A malodorous shift.

Is the country virtually sold to domestic and foreign investors? Have this country’s authorities given away sovereignty through the EEA /sneak introduction into the EU and the EU power agency ACER? Do we have politicians willing and daring to work towards restoring the country’s integrity? I dare you!

So this is what they refer to as the green shift. This is supposedly the future.

What kind of planet is this?
Strange, how strange it is …

Or from Sigbjørn Obstfelders’ poem “Jeg ser”

“I’m looking, I’m looking…
I seem to be on a foreign planet!
Strange, how strange it is…”

Wind turbines, from cradle to grave.

Just about everything, we as consumers make use of; clothes, shoes, cell phones, computers, cars, and other things – have components that in some way or another make a so-called climate footprint.

This implies everything in the process from mineral extracting, production, transportation, usage, and finally waste disposal. Most people have made themselves addicts of these products, and limiting the consumption will demand massive restructuring and willingness from every consumer.

What we are not suffering addicts of, despite power companies’ slogans and promotions under the headlines “green energy”, “the green shift” and so on – is wind turbines.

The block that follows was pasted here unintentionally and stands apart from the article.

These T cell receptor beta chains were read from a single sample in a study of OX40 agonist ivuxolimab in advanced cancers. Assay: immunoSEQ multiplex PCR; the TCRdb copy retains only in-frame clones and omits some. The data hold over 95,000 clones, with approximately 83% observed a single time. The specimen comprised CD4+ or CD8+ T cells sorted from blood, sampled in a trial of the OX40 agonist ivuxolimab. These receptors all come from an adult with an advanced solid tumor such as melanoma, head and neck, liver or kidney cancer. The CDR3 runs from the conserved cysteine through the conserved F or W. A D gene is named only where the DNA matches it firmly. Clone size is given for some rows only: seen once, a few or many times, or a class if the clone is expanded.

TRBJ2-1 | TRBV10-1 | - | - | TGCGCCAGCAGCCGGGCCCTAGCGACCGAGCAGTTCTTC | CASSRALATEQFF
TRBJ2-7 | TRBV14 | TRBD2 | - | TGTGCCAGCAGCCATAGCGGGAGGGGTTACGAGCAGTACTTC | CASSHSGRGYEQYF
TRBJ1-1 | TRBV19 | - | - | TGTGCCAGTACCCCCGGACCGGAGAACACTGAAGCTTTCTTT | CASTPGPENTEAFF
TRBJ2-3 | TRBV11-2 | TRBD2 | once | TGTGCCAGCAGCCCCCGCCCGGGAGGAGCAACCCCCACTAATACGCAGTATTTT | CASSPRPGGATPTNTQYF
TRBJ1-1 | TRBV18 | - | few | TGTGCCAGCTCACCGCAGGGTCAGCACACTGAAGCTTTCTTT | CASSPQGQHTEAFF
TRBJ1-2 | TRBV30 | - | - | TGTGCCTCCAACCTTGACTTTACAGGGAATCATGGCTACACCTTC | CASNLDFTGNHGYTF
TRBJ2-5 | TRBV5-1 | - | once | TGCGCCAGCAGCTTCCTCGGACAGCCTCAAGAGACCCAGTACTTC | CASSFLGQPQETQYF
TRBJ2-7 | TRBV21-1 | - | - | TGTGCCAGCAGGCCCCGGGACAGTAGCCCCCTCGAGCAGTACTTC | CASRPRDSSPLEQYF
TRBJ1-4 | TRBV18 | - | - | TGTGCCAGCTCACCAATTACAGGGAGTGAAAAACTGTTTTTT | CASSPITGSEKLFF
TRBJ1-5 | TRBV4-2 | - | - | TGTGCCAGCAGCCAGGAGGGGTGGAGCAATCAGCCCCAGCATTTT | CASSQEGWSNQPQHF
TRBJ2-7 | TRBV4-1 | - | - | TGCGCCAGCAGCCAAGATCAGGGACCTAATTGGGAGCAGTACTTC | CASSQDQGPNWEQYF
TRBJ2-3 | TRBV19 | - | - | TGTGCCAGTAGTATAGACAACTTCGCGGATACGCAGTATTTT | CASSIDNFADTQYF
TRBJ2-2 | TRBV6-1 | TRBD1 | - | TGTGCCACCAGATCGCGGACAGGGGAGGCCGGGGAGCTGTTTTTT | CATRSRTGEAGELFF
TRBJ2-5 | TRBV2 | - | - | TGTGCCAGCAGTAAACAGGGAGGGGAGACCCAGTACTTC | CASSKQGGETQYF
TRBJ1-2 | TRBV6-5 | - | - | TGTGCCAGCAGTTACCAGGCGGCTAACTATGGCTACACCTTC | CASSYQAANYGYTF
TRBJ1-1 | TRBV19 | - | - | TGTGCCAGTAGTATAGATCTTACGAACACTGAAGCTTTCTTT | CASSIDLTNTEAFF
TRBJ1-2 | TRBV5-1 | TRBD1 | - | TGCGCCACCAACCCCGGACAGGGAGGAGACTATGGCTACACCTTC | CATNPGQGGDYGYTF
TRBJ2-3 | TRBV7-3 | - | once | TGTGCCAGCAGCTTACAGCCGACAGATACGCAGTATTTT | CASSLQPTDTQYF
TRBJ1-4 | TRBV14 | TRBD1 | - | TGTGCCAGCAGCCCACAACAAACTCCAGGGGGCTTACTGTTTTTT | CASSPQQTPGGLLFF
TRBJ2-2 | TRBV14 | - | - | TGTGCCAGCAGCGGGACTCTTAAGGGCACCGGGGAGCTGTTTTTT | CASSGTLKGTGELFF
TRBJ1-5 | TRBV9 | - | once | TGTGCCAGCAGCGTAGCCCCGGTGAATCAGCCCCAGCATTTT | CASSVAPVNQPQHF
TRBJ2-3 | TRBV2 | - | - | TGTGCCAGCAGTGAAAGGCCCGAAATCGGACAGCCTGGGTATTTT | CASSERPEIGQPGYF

As shortly and readable as possible, based on source-critical facts, we intend to shed a light on what these wind turbines are made from, what implications they impose on the environment, and what remains they leave us with after being disposed of.

According to an article posted on the website of NGO (Norway’s’ Geological Survey) in 2016, a turbine of 87m height and a wingspan of 117m consists from the following: 475 tons of steel, 36 tons of copper, 2,6 tons of led, 1,3 tons of aluminum, 400 kg nickel, 400 kg neodymium and 80 kg of dysprosium. To put this information into perspective: in the village of Batou in Inner Mongolia, China, a large amount of these elements are extracted. BBC, The Guardian, Norwegian Environmental Protection Association, NRK, and other media have in recent years made reports and articles dealing with the extent of these mining operations.

NRK:
Englar med skit på vengene
En kamp mot vindmøller

Source:  OPINION by Liv Marie Sandve | APRIL 25, 2020 | bergensia.com

This article is the work of the source indicated. Any opinions expressed in it are not necessarily those of National Wind Watch.

The copyright of this article resides with the author or publisher indicated. As part of its noncommercial educational effort to present the environmental, social, scientific, and economic issues of large-scale wind power development to a global audience seeking such information, National Wind Watch endeavors to observe “fair use” as provided for in section 107 of U.S. Copyright Law and similar “fair dealing” provisions of the copyright laws of other nations. Send requests to excerpt, general inquiries, and comments via e-mail.